1. No forewarning of the changes was provided even though the Campus Health Oversight Committee addressed the Executive Committee last year, and no faculty input was solicited.
  2. The changes were not widely publicized, and the description of the changes in the open enrollment materials was difficult for people to understand.
  3. The changes affect 3,868 MU faculty and staff (38 percent).
  4. The cuts differentially affect women because of the large proportion of physicians specializing in Obstetrics and Gynecology who were dropped as preferred providers. Of all the specialities, only the OB/Gyn's provide routine annual exams. Thus, women are losing the practitioner who is, in essence, responsible for their primary care.
  5. Inequity exists between campuses. For the same POS premiums, other enrollees on the other UM campuses can self-refer to specialists without seeing a primary care provider, and they are not restricted to university owned facilities.
  6. Premiums for the HMO and POS participants went up by similar amounts, but POS participants saw a reduction in benefits while HMO participants saw an increase in benefits.
  7. The decision to eliminate specialists who are not affiliated with university owned hospitals apparently was done to create a larger patient base for the university hospitals and clinics while eliminating competition rather than to lower costs.

Faculty voted unanimously to suspend the rules so that action could be taken at this meeting. Faculty voted unanimously to pass the following motion to encourage the Provost and Chancellor to take up this issue: "Faculty Council recommends that all specialists from the 1999 Point of Service Plan be reinstated to the 2000 Point-of-Service Plan."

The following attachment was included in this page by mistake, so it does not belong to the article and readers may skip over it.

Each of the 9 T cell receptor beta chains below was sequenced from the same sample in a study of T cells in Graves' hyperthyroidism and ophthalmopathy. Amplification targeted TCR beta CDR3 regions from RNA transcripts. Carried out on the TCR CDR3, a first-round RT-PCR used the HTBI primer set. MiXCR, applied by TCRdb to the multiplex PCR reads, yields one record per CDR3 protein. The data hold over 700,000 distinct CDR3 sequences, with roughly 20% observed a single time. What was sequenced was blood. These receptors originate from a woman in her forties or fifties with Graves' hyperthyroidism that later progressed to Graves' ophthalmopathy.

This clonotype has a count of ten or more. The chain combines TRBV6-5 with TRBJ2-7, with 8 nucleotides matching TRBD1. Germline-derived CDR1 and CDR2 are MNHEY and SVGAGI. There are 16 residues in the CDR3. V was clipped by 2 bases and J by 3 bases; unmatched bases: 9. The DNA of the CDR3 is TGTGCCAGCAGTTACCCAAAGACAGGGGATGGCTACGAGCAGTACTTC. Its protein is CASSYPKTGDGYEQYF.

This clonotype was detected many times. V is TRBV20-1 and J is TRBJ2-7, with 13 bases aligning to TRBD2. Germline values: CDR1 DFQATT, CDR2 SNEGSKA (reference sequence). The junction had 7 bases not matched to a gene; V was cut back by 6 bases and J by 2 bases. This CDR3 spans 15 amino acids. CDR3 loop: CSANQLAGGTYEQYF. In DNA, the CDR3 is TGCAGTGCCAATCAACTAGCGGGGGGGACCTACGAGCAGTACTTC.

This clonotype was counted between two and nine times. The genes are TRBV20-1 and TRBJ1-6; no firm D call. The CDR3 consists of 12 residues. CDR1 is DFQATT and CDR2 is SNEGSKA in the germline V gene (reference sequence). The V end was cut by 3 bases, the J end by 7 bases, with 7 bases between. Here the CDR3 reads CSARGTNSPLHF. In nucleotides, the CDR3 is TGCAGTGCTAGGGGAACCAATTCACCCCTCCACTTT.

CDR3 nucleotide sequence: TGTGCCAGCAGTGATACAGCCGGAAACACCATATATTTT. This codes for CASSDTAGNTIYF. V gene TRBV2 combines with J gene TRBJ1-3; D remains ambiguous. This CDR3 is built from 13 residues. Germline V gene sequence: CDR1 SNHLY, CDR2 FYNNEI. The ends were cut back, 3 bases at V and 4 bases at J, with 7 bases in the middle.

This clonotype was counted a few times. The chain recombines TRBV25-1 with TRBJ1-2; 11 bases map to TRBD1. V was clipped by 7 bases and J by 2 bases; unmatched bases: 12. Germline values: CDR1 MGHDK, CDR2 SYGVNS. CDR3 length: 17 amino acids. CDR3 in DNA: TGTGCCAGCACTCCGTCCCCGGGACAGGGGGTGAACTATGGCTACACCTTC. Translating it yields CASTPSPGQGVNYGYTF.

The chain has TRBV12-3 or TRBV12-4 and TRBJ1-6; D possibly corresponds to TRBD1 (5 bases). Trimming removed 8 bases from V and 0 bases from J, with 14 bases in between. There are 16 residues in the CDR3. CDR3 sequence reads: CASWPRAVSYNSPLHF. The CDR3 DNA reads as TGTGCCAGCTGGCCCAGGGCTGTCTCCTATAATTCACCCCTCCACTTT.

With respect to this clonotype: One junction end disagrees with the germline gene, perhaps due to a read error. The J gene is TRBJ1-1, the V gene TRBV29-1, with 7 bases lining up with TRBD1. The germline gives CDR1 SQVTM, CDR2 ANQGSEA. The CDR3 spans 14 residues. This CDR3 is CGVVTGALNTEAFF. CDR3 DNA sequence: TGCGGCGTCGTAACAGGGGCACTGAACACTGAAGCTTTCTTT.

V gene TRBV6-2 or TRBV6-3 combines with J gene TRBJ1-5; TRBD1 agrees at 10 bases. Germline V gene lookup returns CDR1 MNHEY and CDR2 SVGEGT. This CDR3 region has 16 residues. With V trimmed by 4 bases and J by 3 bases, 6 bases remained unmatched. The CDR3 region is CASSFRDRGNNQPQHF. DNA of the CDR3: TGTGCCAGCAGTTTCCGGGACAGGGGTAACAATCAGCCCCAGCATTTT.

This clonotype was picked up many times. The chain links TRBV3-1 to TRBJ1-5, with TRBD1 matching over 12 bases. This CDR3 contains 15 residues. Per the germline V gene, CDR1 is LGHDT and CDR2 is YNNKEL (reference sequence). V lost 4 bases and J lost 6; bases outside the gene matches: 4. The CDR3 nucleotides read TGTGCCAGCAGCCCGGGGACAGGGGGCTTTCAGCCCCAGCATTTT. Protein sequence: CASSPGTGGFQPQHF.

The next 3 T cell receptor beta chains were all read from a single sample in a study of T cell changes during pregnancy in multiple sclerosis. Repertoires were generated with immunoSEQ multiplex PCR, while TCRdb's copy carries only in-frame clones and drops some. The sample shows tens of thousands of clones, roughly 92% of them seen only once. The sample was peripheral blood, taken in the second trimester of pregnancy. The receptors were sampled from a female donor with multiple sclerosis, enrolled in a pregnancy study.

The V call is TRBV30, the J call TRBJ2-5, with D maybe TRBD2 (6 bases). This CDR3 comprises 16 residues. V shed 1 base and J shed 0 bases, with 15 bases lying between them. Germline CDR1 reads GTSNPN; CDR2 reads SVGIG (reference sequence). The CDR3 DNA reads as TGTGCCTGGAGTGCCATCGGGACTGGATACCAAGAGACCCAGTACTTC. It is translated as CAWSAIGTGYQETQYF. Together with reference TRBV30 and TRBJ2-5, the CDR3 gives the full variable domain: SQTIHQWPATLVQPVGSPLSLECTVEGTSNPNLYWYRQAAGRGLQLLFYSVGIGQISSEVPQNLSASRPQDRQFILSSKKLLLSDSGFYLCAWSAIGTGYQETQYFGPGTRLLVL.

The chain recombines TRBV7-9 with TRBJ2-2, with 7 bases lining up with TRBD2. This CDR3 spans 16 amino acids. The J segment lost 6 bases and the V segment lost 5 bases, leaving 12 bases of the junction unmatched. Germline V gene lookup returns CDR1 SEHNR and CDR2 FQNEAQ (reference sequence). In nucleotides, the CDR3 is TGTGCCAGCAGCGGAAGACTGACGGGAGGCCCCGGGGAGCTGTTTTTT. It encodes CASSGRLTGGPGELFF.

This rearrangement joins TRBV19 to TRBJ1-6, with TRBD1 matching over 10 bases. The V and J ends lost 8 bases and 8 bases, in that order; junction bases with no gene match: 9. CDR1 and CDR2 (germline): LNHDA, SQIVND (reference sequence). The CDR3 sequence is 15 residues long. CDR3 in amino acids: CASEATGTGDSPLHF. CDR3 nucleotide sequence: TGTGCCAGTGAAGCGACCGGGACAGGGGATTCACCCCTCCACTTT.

CSCAR. Zguta reported that documents pertaining to the history of the Campus Standing Committee for Administrator Review have been given to all Council members. Further Zguta requested that Council review these documents as this will be a discussion item at our next meeting.

Board of Curators Report

Zguta announced that a report by Robert Weagley on the January Board of Curators meeting is included in Council members' packets. The report details a number of budget issues, including the pension plan's asset allocation and student fees for the 2000/2001 academic year.

Standing Committee Reports

Academic Affairs: Lloyd Barrow, Chair, reported that the committee will discuss potential changes to the 2001/2002 academic calendar with the Provost. Barrow further stated that the committee will be bringing forward proposals on handling repeated courses.

Fiscal Affairs: Bob Almony, Chair, reported that he discussed the possibility of a defined contribution benefits plan with Board of Curators member, Paul Combs, who said that such a plan would not be accepted because it would be too expensive.

Special Projects: Bruce Cutter, Chair reported that the committee is updating the names of colleges and schools and will bring this to our next executive committee meeting along with proposed rules on the eligibility of faculty to serve on committees depending on their title.

Student Affairs: Mike Devaney, Chair, reported that the ballots on the Student Absence policy will be counted on February 16, 2000.

Any Other Business

A request was made to streamline the process of bringing an action item forward. Currently, issues are first raised as discussion items and then they can come forward as action items at the next meeting generally two weeks later. Council has voted with increasing frequency to suspend the rules so it can vote on issues the same week they are brought forward as discussion items. To ensure that members have time to reflect on issues, a request was made that written information on discussion items be provided in advance of the meeting. It was suggested that the current procedure be evaluated.


The meeting adjourned at 5:05 to discuss committee appointments and the grievance procedure. The meeting was adjourned at 5:30 p.m.

Respectfully submitted,
Judith Goodman, Recorder